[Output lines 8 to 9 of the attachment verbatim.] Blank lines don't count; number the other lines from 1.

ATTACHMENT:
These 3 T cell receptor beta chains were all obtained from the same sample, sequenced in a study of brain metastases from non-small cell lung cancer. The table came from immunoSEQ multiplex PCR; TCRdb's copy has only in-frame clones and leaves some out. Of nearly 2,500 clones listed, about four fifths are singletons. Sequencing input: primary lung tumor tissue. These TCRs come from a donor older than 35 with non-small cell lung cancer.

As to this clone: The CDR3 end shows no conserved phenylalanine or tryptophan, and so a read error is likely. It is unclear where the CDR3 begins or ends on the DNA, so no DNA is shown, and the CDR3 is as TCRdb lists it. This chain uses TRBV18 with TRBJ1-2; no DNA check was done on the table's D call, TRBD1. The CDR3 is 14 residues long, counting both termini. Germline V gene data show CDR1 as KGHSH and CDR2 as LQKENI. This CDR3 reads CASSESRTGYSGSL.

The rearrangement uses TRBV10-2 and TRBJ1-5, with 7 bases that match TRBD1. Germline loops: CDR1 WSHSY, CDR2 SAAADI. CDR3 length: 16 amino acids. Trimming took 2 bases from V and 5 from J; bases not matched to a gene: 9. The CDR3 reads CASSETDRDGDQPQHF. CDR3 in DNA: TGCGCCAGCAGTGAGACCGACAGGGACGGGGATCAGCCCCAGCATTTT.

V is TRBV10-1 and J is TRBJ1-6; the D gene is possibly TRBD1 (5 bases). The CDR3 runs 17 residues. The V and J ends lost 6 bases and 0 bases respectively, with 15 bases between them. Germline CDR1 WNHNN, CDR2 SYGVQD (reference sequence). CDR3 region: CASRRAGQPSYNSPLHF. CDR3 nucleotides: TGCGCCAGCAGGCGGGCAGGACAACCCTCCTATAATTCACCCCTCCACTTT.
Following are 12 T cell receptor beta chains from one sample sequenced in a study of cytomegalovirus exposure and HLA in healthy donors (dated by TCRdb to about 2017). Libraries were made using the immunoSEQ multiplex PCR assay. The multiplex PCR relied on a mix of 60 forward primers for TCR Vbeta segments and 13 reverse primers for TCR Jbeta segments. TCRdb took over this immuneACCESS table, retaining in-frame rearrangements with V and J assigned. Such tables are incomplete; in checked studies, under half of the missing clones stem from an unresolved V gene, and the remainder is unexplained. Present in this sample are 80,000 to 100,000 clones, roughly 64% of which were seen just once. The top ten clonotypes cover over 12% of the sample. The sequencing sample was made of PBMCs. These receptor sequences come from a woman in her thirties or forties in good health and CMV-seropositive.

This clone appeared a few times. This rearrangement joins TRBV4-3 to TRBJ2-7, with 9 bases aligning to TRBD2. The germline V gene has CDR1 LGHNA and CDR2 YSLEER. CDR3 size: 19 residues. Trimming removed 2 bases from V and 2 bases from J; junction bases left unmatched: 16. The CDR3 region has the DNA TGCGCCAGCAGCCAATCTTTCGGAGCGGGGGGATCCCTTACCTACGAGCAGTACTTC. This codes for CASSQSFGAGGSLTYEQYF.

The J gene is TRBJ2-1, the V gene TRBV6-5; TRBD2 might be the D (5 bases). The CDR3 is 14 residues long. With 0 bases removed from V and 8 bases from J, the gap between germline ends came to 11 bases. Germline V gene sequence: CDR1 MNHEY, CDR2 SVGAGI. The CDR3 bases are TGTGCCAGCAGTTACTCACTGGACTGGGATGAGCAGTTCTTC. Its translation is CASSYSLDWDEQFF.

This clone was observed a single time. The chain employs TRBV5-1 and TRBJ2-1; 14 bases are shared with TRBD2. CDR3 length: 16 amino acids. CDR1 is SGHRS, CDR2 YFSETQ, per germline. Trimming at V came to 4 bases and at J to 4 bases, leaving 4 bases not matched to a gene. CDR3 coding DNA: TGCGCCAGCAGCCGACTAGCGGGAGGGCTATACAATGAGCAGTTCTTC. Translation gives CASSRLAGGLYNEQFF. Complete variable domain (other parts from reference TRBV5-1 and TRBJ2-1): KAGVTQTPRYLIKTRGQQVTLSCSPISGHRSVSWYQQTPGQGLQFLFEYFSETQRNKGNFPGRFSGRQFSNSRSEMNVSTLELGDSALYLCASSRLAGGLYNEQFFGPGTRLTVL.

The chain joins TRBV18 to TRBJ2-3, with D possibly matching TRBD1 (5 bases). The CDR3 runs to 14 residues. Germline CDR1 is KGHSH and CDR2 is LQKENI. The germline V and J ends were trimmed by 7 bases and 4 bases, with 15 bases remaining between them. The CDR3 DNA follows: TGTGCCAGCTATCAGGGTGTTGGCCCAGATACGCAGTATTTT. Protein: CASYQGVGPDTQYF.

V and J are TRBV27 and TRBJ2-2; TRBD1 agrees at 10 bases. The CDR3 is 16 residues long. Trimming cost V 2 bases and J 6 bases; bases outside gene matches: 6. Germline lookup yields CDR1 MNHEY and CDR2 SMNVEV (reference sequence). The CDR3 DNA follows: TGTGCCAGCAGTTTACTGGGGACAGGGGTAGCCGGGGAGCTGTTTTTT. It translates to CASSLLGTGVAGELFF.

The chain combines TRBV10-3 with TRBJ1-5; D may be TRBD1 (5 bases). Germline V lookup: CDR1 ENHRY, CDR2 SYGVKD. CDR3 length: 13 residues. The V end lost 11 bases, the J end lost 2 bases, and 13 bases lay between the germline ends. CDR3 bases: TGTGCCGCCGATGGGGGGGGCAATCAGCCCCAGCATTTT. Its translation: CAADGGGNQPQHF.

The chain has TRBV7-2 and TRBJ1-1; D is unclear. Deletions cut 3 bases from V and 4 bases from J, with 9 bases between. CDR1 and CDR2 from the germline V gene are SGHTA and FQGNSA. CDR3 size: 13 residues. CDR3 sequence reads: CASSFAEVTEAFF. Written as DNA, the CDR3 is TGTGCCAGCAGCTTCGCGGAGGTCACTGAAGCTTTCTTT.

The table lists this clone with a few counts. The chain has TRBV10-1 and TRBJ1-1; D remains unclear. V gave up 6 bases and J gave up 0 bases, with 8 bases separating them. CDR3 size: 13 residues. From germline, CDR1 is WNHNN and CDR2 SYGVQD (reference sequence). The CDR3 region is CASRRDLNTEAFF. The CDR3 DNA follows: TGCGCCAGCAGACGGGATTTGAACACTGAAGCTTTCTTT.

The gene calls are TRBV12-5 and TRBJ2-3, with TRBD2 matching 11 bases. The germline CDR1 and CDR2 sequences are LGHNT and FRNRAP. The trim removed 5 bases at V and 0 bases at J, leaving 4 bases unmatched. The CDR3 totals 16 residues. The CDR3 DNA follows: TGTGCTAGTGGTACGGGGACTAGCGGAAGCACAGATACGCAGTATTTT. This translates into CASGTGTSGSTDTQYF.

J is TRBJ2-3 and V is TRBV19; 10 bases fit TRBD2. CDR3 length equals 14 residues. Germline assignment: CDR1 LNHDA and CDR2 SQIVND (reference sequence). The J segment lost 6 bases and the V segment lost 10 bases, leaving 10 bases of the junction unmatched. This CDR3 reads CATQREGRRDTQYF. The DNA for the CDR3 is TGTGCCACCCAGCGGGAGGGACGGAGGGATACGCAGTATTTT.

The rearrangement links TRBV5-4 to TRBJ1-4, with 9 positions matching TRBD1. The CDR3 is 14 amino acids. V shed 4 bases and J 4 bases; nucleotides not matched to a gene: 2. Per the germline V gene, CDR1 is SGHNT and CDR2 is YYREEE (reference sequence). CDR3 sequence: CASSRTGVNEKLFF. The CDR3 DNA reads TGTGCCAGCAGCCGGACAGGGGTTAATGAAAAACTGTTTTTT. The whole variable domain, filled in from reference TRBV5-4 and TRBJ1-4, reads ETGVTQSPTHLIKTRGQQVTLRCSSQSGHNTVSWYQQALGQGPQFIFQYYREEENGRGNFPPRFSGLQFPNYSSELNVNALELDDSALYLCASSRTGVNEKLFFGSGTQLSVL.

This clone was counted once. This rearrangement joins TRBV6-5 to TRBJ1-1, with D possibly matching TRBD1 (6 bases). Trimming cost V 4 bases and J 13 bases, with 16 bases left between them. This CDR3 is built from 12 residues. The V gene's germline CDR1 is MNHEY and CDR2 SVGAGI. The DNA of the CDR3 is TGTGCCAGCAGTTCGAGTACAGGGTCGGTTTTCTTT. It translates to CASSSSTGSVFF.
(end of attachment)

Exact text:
This clone was observed a single time. The chain employs TRBV5-1 and TRBJ2-1; 14 bases are shared with TRBD2. CDR3 length: 16 amino acids. CDR1 is SGHRS, CDR2 YFSETQ, per germline. Trimming at V came to 4 bases and at J to 4 bases, leaving 4 bases not matched to a gene. CDR3 coding DNA: TGCGCCAGCAGCCGACTAGCGGGAGGGCTATACAATGAGCAGTTCTTC. Translation gives CASSRLAGGLYNEQFF. Complete variable domain (other parts from reference TRBV5-1 and TRBJ2-1): KAGVTQTPRYLIKTRGQQVTLSCSPISGHRSVSWYQQTPGQGLQFLFEYFSETQRNKGNFPGRFSGRQFSNSRSEMNVSTLELGDSALYLCASSRLAGGLYNEQFFGPGTRLTVL.

The chain joins TRBV18 to TRBJ2-3, with D possibly matching TRBD1 (5 bases). The CDR3 runs to 14 residues. Germline CDR1 is KGHSH and CDR2 is LQKENI. The germline V and J ends were trimmed by 7 bases and 4 bases, with 15 bases remaining between them. The CDR3 DNA follows: TGTGCCAGCTATCAGGGTGTTGGCCCAGATACGCAGTATTTT. Protein: CASYQGVGPDTQYF.